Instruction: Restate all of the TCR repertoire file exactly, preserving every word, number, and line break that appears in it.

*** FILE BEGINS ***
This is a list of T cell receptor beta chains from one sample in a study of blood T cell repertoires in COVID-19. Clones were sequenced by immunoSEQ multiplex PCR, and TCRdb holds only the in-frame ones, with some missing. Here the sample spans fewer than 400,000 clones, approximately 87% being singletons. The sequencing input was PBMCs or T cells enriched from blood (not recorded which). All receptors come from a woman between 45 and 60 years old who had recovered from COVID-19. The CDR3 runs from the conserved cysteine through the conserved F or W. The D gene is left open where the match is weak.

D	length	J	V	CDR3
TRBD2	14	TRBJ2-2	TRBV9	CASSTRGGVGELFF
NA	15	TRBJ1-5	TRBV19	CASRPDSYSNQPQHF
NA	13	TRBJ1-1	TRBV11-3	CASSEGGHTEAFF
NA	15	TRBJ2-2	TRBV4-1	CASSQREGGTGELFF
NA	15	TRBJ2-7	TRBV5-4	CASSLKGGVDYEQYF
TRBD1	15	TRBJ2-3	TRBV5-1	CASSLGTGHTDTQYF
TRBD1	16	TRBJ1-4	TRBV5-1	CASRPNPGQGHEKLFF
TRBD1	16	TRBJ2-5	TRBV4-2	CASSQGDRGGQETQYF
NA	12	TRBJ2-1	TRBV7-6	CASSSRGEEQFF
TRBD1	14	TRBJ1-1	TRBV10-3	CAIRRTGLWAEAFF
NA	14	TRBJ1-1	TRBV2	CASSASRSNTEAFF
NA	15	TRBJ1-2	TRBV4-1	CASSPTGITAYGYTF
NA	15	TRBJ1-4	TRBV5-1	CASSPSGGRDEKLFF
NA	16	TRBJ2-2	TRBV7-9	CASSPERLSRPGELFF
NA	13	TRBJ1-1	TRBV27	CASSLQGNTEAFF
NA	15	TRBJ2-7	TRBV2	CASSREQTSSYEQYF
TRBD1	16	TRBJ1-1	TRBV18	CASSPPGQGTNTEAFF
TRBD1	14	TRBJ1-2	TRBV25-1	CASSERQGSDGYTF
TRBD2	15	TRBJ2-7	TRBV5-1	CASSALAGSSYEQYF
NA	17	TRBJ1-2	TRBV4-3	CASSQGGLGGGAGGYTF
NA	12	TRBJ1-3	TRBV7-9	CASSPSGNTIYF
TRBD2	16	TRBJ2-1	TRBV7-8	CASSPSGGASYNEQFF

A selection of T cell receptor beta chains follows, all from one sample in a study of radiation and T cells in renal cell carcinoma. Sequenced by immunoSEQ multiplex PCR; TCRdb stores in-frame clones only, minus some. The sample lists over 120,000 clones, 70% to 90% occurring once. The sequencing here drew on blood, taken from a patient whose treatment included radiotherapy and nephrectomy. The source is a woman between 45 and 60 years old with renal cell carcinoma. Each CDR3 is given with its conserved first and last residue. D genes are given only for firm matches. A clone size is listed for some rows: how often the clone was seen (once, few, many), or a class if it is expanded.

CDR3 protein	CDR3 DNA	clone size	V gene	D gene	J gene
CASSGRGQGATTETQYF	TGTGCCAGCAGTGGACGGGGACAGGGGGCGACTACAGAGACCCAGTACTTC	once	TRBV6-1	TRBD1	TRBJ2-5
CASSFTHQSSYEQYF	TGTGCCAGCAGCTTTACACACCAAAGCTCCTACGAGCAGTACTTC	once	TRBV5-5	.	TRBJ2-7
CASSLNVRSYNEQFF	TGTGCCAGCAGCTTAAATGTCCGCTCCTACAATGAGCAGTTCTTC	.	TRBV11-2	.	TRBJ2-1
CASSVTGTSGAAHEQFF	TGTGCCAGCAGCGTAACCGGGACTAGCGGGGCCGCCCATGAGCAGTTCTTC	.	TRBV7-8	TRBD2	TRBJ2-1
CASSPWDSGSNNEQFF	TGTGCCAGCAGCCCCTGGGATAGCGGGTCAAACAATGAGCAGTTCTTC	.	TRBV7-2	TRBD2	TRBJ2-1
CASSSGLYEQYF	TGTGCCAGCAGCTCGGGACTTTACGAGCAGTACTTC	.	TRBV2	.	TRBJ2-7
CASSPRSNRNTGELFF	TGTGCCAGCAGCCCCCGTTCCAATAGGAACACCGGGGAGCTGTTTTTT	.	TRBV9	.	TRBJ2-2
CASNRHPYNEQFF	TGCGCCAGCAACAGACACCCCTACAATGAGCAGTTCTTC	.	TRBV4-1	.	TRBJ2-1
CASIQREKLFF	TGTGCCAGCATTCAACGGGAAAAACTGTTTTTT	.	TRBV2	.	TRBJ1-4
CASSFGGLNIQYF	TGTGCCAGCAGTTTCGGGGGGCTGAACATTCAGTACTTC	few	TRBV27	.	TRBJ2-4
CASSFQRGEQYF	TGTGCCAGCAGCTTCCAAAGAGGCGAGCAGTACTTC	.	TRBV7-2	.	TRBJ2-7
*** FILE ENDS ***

This is a list of T cell receptor beta chains from one sample in a study of blood T cell repertoires in COVID-19. Clones were sequenced by immunoSEQ multiplex PCR, and TCRdb holds only the in-frame ones, with some missing. Here the sample spans fewer than 400,000 clones, approximately 87% being singletons. The sequencing input was PBMCs or T cells enriched from blood (not recorded which). All receptors come from a woman between 45 and 60 years old who had recovered from COVID-19. The CDR3 runs from the conserved cysteine through the conserved F or W. The D gene is left open where the match is weak.

D	length	J	V	CDR3
TRBD2	14	TRBJ2-2	TRBV9	CASSTRGGVGELFF
NA	15	TRBJ1-5	TRBV19	CASRPDSYSNQPQHF
NA	13	TRBJ1-1	TRBV11-3	CASSEGGHTEAFF
NA	15	TRBJ2-2	TRBV4-1	CASSQREGGTGELFF
NA	15	TRBJ2-7	TRBV5-4	CASSLKGGVDYEQYF
TRBD1	15	TRBJ2-3	TRBV5-1	CASSLGTGHTDTQYF
TRBD1	16	TRBJ1-4	TRBV5-1	CASRPNPGQGHEKLFF
TRBD1	16	TRBJ2-5	TRBV4-2	CASSQGDRGGQETQYF
NA	12	TRBJ2-1	TRBV7-6	CASSSRGEEQFF
TRBD1	14	TRBJ1-1	TRBV10-3	CAIRRTGLWAEAFF
NA	14	TRBJ1-1	TRBV2	CASSASRSNTEAFF
NA	15	TRBJ1-2	TRBV4-1	CASSPTGITAYGYTF
NA	15	TRBJ1-4	TRBV5-1	CASSPSGGRDEKLFF
NA	16	TRBJ2-2	TRBV7-9	CASSPERLSRPGELFF
NA	13	TRBJ1-1	TRBV27	CASSLQGNTEAFF
NA	15	TRBJ2-7	TRBV2	CASSREQTSSYEQYF
TRBD1	16	TRBJ1-1	TRBV18	CASSPPGQGTNTEAFF
TRBD1	14	TRBJ1-2	TRBV25-1	CASSERQGSDGYTF
TRBD2	15	TRBJ2-7	TRBV5-1	CASSALAGSSYEQYF
NA	17	TRBJ1-2	TRBV4-3	CASSQGGLGGGAGGYTF
NA	12	TRBJ1-3	TRBV7-9	CASSPSGNTIYF
TRBD2	16	TRBJ2-1	TRBV7-8	CASSPSGGASYNEQFF

A selection of T cell receptor beta chains follows, all from one sample in a study of radiation and T cells in renal cell carcinoma. Sequenced by immunoSEQ multiplex PCR; TCRdb stores in-frame clones only, minus some. The sample lists over 120,000 clones, 70% to 90% occurring once. The sequencing here drew on blood, taken from a patient whose treatment included radiotherapy and nephrectomy. The source is a woman between 45 and 60 years old with renal cell carcinoma. Each CDR3 is given with its conserved first and last residue. D genes are given only for firm matches. A clone size is listed for some rows: how often the clone was seen (once, few, many), or a class if it is expanded.

CDR3 protein	CDR3 DNA	clone size	V gene	D gene	J gene
CASSGRGQGATTETQYF	TGTGCCAGCAGTGGACGGGGACAGGGGGCGACTACAGAGACCCAGTACTTC	once	TRBV6-1	TRBD1	TRBJ2-5
CASSFTHQSSYEQYF	TGTGCCAGCAGCTTTACACACCAAAGCTCCTACGAGCAGTACTTC	once	TRBV5-5	.	TRBJ2-7
CASSLNVRSYNEQFF	TGTGCCAGCAGCTTAAATGTCCGCTCCTACAATGAGCAGTTCTTC	.	TRBV11-2	.	TRBJ2-1
CASSVTGTSGAAHEQFF	TGTGCCAGCAGCGTAACCGGGACTAGCGGGGCCGCCCATGAGCAGTTCTTC	.	TRBV7-8	TRBD2	TRBJ2-1
CASSPWDSGSNNEQFF	TGTGCCAGCAGCCCCTGGGATAGCGGGTCAAACAATGAGCAGTTCTTC	.	TRBV7-2	TRBD2	TRBJ2-1
CASSSGLYEQYF	TGTGCCAGCAGCTCGGGACTTTACGAGCAGTACTTC	.	TRBV2	.	TRBJ2-7
CASSPRSNRNTGELFF	TGTGCCAGCAGCCCCCGTTCCAATAGGAACACCGGGGAGCTGTTTTTT	.	TRBV9	.	TRBJ2-2
CASNRHPYNEQFF	TGCGCCAGCAACAGACACCCCTACAATGAGCAGTTCTTC	.	TRBV4-1	.	TRBJ2-1
CASIQREKLFF	TGTGCCAGCATTCAACGGGAAAAACTGTTTTTT	.	TRBV2	.	TRBJ1-4
CASSFGGLNIQYF	TGTGCCAGCAGTTTCGGGGGGCTGAACATTCAGTACTTC	few	TRBV27	.	TRBJ2-4
CASSFQRGEQYF	TGTGCCAGCAGCTTCCAAAGAGGCGAGCAGTACTTC	.	TRBV7-2	.	TRBJ2-7